Eleven Thousand Virgins: Hildegard von Bingen's Last Chants
Category: Arts & Photography, Performing Arts, Nonfiction, Arts & Photography, Humor & Entertainment, Performing Arts, Romance
Description and Overview"Field of Dreams" with medieval chant music in place of baseball.
Synopsis: Alex Barnett has a comfortable life in Los Angeles and San Francisco; it's probably too comfortable, although he can't quite admit to himself that an extended separation from his wife Nicole eats at his soul. An unusual set of seemingly unrelated circumstances impels him to seek out a centuries-abandoned monastery in southwest Germany, where he confronts the animate image of Hildegard von Bingen, the legendary twelfth-century mystic, prophet, and composer of ravishing liturgical chants. Although his friend Lars believes it's a bona-fide vision, much like the visions that fueled Hildegard's own creativity, Alex cynically distrusts his deepest instincts and drives himself to search for a more acceptable answer. His quest guides him on the path toward self-awareness, through experiences both sacred and profane. One man's inner and outer pilgrimages take him to the depths of uncertainty, and, almost inexorably, to the peak of actualization.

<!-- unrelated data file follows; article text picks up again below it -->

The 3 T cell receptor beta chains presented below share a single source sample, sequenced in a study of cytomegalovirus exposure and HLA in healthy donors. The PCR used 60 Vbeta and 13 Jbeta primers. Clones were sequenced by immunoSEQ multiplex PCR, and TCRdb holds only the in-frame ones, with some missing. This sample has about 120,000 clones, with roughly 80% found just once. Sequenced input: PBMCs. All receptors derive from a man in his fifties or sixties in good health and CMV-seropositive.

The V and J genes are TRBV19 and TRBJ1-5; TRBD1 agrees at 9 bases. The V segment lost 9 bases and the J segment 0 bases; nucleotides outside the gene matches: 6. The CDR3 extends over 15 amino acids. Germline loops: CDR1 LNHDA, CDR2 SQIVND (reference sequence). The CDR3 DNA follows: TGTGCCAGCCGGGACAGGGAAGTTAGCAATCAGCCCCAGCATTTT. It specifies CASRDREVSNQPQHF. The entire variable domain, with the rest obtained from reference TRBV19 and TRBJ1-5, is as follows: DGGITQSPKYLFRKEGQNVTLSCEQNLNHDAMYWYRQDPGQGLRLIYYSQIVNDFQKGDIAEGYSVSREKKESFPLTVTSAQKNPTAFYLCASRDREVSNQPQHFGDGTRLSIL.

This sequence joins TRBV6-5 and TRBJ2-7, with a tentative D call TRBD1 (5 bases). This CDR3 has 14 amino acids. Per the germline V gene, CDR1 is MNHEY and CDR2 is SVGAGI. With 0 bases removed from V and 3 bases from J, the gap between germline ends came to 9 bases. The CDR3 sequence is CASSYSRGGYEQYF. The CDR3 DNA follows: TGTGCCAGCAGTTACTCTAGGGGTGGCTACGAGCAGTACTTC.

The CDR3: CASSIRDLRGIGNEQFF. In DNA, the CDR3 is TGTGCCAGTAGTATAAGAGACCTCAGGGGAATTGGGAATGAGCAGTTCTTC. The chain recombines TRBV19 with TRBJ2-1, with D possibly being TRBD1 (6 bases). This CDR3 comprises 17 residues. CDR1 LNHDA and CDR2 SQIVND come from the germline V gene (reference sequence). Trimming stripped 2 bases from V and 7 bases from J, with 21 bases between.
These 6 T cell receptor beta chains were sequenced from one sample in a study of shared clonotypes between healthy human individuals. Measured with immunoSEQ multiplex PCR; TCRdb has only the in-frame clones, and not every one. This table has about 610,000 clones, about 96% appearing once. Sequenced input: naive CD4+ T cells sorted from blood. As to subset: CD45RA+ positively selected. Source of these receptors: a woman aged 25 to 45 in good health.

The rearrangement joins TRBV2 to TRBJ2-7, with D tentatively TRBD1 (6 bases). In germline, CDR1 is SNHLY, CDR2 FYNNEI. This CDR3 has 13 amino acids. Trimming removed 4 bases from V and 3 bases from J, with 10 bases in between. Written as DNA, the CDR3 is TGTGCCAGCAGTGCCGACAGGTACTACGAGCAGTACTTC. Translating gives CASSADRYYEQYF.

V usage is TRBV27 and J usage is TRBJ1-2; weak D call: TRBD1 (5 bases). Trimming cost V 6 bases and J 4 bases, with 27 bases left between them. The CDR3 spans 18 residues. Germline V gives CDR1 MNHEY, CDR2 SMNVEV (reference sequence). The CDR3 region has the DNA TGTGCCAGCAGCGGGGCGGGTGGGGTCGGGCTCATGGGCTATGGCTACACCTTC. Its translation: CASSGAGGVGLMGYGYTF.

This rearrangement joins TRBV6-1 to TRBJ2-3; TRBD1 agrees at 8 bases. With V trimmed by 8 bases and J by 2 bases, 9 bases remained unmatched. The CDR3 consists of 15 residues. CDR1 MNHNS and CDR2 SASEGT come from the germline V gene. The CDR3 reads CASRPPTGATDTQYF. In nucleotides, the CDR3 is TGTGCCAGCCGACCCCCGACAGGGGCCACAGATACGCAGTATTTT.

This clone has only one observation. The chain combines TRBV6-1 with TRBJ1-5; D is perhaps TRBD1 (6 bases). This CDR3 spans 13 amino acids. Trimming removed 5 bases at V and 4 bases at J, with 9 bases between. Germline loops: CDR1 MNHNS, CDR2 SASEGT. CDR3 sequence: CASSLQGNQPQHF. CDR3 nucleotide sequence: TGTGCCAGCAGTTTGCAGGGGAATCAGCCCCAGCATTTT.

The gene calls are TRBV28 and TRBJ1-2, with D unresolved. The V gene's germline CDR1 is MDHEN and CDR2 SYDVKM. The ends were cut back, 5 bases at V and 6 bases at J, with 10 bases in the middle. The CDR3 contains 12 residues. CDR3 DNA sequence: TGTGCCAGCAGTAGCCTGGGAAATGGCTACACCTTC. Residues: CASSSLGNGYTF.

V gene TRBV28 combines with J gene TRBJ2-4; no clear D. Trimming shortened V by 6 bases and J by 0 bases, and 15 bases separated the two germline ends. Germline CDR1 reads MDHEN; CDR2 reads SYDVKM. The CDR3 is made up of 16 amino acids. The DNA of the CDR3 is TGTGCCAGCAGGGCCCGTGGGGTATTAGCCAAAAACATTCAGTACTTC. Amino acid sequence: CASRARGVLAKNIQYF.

Background: Hildegard of Bingen (1098-1179 AD) composed many chants in honor of Saint Ursula (?-383 AD). According to legend, Ursula was a Romano-British princess who, at the request of her father, King Donaut of Dumnonia (SW England), set sail across the English Channel with 11,000 virginal handmaidens to join her future husband, the pagan Governor Conan Meriadoc of Armorica (Brittany). Before the princess could arrive, all the virgins were beheaded in a massacre, and Ursula was shot dead. Modern research suggests the phrase "XI. M. V." was misinterpreted as "eleven thousand (in Roman numerals) virgins" rather than "eleven martyred virgins."
Genre: Spiritual drama. Warning: sexual situations and language.
Semifinalist in: Writers Network competition.